The book describes his life and work over several decades in Tanzania , the hardships that western scientists experience working in Africa and Asia in terms of dealing with bureaucracy, red tape, corruption, accusations of espionage!!!, and the "colonial" mentality!!! While admiring the culture and doing their best to conduct groundbreaking and important research.
A good part of the book deals with trophy hunting of lions...lions in Tanzania and several parts of Africa are found mostly in non-state-protected habitat where they are hunted for trophies, Packer disagrees with other prominent lion scientists ( Schaller and Loveridge ) and conservationists ( Jackson and Joubert ) in the sense that he believes that killing a certain percentage of adult males CAN help save lions by generating massive funds ($25000- $75000  per lion hunt ) for conservation...the problem was for that to happen the victims needed to be prime-aged males who held a territory for 2-3 years and raised cubs to independence, he and Karyl Whitman wrote a beautiful paper describing that and used SIMSIMBA software to predict lion populations and trends. The problem was that most clients wanted to shoot any male lions and were killing anything with a mane including many 2-3 year juveniles which was causing catastrophic results to the lion populations.
Packer describes his battle with the lion trophy hunting industry and the corrupt politicians who pull the ropes for it and how effectively this led to his expulsion from his research in Tanzania .
The book is full of great information about the Serengeti lions and their cousins in ngorongoro , the Selous lions and their hunters, and the man-eaters in southern Tanzania it is not a book of biology but it still is informative.
Packer also describes Maasai attitude towards lions and his research of everything from the role of manes, the effects of manes on other lions of both genders, the catchability of prey versus the availability of prey, hunting by male lions, infanticide, dispersal of sub-adults, the Ngorongoro crater inbred lions, the Maasai-lion conflict in the Ngorongoro Conservation Area , the Lindi man-eaters, and inter-predator interactions.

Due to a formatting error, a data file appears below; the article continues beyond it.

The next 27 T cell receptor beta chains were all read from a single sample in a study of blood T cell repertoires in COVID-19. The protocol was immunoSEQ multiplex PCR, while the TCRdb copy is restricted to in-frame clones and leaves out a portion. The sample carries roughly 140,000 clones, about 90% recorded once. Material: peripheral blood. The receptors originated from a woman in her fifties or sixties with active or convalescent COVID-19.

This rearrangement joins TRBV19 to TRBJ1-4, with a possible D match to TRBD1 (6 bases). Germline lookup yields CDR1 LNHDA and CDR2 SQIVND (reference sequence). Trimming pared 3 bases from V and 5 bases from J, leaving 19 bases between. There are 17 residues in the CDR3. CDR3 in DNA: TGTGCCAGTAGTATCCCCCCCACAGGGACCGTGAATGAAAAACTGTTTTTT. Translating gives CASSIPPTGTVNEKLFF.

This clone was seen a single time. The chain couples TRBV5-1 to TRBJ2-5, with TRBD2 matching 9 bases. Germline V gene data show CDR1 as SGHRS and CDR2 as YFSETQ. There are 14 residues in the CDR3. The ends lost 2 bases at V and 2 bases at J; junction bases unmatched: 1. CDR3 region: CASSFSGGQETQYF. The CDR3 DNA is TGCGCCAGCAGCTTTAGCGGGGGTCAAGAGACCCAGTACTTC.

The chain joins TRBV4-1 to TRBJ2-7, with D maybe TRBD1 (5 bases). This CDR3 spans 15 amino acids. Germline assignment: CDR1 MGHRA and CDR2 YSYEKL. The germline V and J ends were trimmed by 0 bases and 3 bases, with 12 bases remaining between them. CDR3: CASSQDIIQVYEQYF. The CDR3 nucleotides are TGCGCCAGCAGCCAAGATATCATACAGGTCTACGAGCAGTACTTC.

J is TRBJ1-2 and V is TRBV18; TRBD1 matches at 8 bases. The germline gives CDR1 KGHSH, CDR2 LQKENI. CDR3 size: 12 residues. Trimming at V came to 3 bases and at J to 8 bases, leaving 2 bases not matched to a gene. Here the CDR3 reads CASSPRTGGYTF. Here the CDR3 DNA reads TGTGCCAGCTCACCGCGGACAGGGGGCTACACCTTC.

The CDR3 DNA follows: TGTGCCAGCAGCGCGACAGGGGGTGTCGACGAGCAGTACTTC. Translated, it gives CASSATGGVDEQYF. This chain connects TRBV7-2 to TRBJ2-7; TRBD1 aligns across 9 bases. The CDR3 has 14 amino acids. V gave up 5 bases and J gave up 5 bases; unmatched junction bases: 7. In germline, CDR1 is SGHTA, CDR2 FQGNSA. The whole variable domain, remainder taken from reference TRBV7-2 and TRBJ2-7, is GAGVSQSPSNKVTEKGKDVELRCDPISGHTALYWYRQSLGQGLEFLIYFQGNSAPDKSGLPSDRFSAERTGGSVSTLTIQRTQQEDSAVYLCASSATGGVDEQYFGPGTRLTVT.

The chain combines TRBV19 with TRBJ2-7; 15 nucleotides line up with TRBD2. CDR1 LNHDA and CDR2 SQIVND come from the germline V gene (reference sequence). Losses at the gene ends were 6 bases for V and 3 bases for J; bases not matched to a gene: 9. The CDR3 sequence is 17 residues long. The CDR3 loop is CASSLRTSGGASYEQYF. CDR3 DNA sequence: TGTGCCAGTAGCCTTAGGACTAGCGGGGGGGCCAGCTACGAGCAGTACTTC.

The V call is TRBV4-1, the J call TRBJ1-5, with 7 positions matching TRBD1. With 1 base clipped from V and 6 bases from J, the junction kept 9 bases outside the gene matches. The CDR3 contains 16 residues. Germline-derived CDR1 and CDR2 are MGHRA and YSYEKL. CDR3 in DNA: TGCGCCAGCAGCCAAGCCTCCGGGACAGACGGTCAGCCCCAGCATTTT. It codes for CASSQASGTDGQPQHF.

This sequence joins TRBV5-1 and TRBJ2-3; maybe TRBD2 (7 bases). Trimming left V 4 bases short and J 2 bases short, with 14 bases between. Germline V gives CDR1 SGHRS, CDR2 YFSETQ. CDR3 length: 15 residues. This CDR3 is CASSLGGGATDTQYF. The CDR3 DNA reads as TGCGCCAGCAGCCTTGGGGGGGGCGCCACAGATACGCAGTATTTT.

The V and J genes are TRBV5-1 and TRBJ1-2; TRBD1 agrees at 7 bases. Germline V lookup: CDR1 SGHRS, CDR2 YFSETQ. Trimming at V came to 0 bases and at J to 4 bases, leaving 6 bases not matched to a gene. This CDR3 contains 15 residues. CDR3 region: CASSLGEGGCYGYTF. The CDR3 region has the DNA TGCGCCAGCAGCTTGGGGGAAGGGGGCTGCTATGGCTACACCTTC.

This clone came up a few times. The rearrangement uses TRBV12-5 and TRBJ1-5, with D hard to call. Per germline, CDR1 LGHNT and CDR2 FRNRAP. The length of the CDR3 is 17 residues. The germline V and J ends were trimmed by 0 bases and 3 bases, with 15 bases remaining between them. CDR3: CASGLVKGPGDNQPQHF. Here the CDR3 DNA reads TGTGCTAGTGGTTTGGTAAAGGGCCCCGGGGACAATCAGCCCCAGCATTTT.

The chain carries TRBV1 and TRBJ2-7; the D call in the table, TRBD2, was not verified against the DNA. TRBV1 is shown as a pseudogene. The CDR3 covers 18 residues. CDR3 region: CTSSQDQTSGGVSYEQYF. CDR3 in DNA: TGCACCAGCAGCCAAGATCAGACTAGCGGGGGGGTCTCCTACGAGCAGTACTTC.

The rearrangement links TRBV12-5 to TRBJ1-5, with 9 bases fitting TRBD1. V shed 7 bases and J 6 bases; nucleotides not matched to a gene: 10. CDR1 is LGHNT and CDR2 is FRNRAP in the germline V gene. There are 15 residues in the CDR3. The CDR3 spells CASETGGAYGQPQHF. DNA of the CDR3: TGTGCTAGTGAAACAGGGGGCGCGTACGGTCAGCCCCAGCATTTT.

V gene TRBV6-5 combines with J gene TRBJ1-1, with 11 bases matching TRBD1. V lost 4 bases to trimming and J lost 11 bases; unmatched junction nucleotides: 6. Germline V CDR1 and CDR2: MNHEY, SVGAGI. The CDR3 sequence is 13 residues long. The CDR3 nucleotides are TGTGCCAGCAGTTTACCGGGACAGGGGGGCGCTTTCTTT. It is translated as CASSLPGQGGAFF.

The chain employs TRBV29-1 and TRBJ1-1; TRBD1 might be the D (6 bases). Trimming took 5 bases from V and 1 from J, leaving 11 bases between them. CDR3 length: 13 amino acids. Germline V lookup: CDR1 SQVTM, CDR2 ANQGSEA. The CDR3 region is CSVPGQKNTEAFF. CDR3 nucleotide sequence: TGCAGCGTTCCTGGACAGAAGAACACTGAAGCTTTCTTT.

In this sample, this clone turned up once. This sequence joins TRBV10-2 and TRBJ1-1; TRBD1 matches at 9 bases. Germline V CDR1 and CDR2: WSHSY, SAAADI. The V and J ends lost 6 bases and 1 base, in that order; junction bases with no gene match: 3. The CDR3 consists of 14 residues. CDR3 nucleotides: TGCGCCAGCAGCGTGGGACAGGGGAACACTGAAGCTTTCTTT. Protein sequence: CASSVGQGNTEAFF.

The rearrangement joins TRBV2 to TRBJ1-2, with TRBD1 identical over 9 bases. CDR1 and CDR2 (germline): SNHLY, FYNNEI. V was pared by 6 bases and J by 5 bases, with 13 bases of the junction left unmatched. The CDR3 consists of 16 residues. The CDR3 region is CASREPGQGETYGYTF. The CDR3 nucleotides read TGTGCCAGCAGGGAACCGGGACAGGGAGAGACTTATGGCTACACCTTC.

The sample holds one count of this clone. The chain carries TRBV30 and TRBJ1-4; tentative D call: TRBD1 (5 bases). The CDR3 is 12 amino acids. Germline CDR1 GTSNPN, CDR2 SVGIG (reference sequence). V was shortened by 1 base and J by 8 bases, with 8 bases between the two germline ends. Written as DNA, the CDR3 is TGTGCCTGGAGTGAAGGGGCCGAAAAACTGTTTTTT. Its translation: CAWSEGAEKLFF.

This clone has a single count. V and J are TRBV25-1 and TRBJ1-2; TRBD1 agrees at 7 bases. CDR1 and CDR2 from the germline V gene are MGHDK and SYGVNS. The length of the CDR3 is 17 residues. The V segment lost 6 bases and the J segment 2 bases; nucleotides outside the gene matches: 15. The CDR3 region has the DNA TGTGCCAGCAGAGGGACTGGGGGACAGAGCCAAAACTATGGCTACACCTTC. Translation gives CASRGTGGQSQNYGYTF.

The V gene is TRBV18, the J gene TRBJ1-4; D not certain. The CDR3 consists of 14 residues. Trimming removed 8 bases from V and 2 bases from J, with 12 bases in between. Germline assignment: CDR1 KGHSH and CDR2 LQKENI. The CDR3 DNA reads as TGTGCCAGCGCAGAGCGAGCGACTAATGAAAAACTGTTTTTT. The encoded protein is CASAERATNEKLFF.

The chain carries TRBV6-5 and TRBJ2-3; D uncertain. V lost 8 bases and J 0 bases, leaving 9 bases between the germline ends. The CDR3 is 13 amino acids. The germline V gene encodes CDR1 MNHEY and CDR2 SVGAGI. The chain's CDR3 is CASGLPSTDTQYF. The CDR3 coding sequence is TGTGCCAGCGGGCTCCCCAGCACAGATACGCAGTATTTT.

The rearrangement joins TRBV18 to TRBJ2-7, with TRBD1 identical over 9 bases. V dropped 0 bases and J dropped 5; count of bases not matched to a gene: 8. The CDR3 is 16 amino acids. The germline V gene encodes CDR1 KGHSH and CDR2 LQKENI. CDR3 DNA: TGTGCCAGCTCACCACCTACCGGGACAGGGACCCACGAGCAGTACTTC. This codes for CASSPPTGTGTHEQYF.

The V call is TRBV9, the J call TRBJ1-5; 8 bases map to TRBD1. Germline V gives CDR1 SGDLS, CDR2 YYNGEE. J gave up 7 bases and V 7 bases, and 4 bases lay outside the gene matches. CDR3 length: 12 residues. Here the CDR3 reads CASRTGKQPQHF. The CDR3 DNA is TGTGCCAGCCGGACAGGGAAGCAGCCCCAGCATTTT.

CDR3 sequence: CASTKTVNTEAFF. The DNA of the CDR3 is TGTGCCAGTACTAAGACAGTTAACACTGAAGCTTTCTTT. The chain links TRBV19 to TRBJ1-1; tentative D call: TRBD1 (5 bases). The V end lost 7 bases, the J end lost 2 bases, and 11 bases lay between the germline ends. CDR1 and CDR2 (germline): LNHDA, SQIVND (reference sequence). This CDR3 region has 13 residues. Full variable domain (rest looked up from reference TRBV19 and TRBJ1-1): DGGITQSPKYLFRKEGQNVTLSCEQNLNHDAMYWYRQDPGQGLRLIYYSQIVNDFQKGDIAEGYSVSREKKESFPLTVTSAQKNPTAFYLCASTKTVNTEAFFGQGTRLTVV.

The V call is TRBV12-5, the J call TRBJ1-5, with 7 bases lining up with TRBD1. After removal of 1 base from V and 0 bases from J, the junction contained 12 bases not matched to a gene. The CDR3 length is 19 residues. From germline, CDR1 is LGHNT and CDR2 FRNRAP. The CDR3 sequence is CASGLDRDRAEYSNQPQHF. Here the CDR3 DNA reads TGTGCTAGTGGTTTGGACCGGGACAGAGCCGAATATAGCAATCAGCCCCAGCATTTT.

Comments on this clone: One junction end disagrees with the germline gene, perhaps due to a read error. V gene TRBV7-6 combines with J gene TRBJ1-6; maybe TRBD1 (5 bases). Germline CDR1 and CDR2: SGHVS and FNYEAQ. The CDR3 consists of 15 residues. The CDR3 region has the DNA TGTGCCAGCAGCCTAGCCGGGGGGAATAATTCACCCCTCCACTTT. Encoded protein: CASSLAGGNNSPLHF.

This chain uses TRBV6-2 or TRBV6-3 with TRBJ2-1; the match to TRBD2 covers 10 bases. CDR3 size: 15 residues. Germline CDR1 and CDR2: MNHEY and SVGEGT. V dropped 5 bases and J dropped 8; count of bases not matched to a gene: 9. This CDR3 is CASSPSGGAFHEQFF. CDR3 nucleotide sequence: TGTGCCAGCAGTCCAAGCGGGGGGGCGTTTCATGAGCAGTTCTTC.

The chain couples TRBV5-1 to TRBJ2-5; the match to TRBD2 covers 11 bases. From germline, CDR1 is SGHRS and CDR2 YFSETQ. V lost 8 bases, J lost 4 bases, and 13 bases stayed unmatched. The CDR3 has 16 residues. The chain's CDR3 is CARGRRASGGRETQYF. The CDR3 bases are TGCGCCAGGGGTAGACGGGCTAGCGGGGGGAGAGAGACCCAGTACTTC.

A great read.
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United States Pckts Offline
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#36

I'd hate to believe that the best chance of saving lions or any species would be killing them....any one of them.
I don't buy into the fact that hunting will generate massive contributions for conservation and in turn, it's a good thing. Killing and Conservation are contradicting things, Eco-tourism generates massive revenues, the money needs to be distributed far better before we declare "monitored hunting" a secret weapon in the protection of an apex predator.
I find it sad that somebody like Packer feels that way, I think it shows just how hopeless he must feel fighting for the rights of the animals he loves so much. I'm sure it goes against his natural instinct but he thinks it could be a better way of getting them the protection they need.
I guess at this stage, animals are lucky to have what little land they have left, if hunting needs to fall under the umbrella of wildlife protection, so be it. But that attitude will have to change at some point, the sense of entitlement and destruction of natural resources will have to stop, all species will gain REAL protection once that happens.
"Imagination was given to man to compensate him for what he is not, and a sense of humor was provided to console him for what he is."
-Oscar Wilde